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    Inside the facepiece:

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    Comms:

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    40mm NATO filter mount and clamp:

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    A rather unusual photograph of apparently very early SAS CRW equipment including this mask:

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    I've taken a lot of additional detailed photographs of these masks, so if anyone would like me to upload them too, don't hesitate to ask

    Thanks

    Danny
    Last edited by GasMasksUK; 01-30-2012 at 02:57 AM.

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  3. #2

    Default Re: Some rare pieces from Post WW2 British Gas Mask Developement

    what great finds danny and thanks for sharing the sr8's lenses look to give very restricted field of view the design reminds me of the postwar east german design im sorry to hear that youve sold off most of your collection i do hope it was duplicate masks that were sold kind regards james

  4. #3

    Default Re: Some rare pieces from Post WW2 British Gas Mask Developement

    I sold of the majority of my masks in 2010 because certain things cropped up in my life which required quite a lot of money I've now decided that I'm going to only focus on British Military gas mask developement instead of collecting every gas mask that takes my fancy I'm planning to re-create the black and white photo showing the SR8 above, just need to finish off making a replica of a PH Helmet....

    Thanks

    Danny

  5. #4

    Default Re: Some rare pieces from Post WW2 British Gas Mask Developement

    Exciting news, well for me at least... and those interested in the developement of Post War British gas masks. A couple of weeks ago I managed to buy a variation of the SR6 Respirator with a hose from the bottom of the facepiece leading to the filter instead of the usual side mounted filter. Its at home at the moment so I'll have to wait until easter to take photographs of it. Just thought I'd update this thread and let those that are interested know that theres more to come

    Thanks

    Danny

  6. #5

    Default Re: Some rare pieces from Post WW2 British Gas Mask Developement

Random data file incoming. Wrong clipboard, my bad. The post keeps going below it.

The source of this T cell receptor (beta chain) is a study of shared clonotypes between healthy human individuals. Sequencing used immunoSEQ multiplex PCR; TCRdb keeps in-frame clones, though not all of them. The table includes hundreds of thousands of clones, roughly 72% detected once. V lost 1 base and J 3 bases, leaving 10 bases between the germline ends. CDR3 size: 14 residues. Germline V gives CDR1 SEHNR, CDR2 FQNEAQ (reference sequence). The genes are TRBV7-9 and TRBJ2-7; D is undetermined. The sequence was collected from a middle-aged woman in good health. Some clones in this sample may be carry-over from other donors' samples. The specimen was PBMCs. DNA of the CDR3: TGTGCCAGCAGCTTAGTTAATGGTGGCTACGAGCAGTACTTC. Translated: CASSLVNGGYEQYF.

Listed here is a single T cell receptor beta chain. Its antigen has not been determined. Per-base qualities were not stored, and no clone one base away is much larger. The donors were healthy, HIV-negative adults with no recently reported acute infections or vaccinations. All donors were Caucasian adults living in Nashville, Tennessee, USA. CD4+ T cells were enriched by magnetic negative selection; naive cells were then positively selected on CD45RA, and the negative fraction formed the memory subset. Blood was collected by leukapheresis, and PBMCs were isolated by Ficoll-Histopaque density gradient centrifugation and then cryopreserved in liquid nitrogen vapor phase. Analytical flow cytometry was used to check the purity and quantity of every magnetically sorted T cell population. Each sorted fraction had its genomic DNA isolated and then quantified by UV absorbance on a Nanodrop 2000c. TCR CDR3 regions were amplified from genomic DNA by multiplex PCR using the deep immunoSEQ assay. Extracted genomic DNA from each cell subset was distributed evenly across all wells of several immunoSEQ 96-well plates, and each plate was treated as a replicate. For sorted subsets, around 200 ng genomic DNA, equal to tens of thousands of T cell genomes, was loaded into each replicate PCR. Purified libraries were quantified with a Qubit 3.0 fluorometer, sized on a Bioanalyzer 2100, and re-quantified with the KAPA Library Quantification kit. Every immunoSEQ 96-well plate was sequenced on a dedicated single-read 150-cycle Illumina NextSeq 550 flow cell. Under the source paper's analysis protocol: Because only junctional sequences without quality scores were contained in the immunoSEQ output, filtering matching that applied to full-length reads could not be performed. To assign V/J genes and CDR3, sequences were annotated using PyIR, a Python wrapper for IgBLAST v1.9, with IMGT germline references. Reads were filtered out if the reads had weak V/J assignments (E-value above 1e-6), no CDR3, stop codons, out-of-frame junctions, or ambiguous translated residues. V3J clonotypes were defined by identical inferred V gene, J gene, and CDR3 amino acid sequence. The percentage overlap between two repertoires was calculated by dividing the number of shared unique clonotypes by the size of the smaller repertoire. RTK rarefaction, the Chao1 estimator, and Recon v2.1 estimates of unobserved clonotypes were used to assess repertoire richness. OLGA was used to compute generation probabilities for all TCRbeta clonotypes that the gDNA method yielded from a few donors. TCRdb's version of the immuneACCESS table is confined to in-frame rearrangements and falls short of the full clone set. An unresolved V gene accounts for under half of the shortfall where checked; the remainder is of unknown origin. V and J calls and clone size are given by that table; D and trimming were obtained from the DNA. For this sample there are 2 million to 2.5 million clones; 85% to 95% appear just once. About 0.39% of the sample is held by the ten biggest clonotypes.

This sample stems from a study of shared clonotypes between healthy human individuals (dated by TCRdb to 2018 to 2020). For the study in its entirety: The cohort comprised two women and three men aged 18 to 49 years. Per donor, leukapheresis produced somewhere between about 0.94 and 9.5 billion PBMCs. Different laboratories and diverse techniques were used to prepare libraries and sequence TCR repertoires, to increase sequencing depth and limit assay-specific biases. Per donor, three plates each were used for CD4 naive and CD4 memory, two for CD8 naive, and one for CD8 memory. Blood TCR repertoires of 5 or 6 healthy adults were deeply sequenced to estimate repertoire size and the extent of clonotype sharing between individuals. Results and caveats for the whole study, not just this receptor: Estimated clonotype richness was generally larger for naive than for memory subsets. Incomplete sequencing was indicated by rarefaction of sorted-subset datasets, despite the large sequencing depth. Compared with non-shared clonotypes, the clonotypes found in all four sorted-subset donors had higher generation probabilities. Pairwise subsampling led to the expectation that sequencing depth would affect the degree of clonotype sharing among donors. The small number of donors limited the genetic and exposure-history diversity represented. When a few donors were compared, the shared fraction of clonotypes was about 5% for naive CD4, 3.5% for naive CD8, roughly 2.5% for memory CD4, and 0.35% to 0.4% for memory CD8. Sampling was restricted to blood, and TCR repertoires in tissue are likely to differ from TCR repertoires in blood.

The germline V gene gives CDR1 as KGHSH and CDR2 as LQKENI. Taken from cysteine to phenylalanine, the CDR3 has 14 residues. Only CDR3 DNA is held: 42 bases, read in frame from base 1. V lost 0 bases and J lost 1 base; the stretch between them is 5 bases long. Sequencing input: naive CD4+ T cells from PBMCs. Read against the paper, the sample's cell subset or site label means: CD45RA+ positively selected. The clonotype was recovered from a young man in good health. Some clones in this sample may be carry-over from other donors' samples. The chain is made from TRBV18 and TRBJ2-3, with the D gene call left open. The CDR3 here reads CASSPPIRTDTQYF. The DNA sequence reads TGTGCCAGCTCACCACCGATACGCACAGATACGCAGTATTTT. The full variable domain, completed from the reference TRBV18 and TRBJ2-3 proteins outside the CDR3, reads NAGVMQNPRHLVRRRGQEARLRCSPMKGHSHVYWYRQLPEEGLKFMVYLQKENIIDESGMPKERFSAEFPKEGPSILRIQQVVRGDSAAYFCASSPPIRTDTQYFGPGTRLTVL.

Well, I did say I would be back with some more interesting additions so here I am

    The first of the masks I'm going to show isn't a prototype as such, It's basically a special purpose variation of the Light Anti Gas Respirator. It was intended to give protection against a very wide range of chemical and biological agents, something which the standard filter was incapable of doing. This particular example came with a small piece of paperwork detailing what it can provide protection against, the most interesting thing about the paperwork is that it designates the filter as a "Porton Type" which suggests that it may have seen use at the well known, and fairly infamous Porton Down Research and Development Facility.

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    Mask, hose and "Porton" filter

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    Method of attaching the hose to the filter

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    Bottom of the filter

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    Straps allowing the filter to be carried on the back

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    Hose

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    The carrier, paperwork, cleaning cloth and label that was attached to the filter

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    Markings on hose

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    Markings on filter


    The next mask, as mentioned in post #4 is certainly one of the more interesting and unique pieces that has made its way into my collection recently. Like the masks shown at the start of this thread, its more of a mystery than anything else. The most interesting thing about this mask is that it pre-dates the SR6 that went onto become standard issue by quite a few years so its a possibility that it is a prototype and not a special purpose version of the SR6. Interestingly the mask has the same dates (1953) on it as a Light Anti Gas Respirator in my collection does. If anyone has any ideas or information, it would be very much appreciated as I'm currently resurrecting my website and using it to show these extremely rare and seldom seen respirators.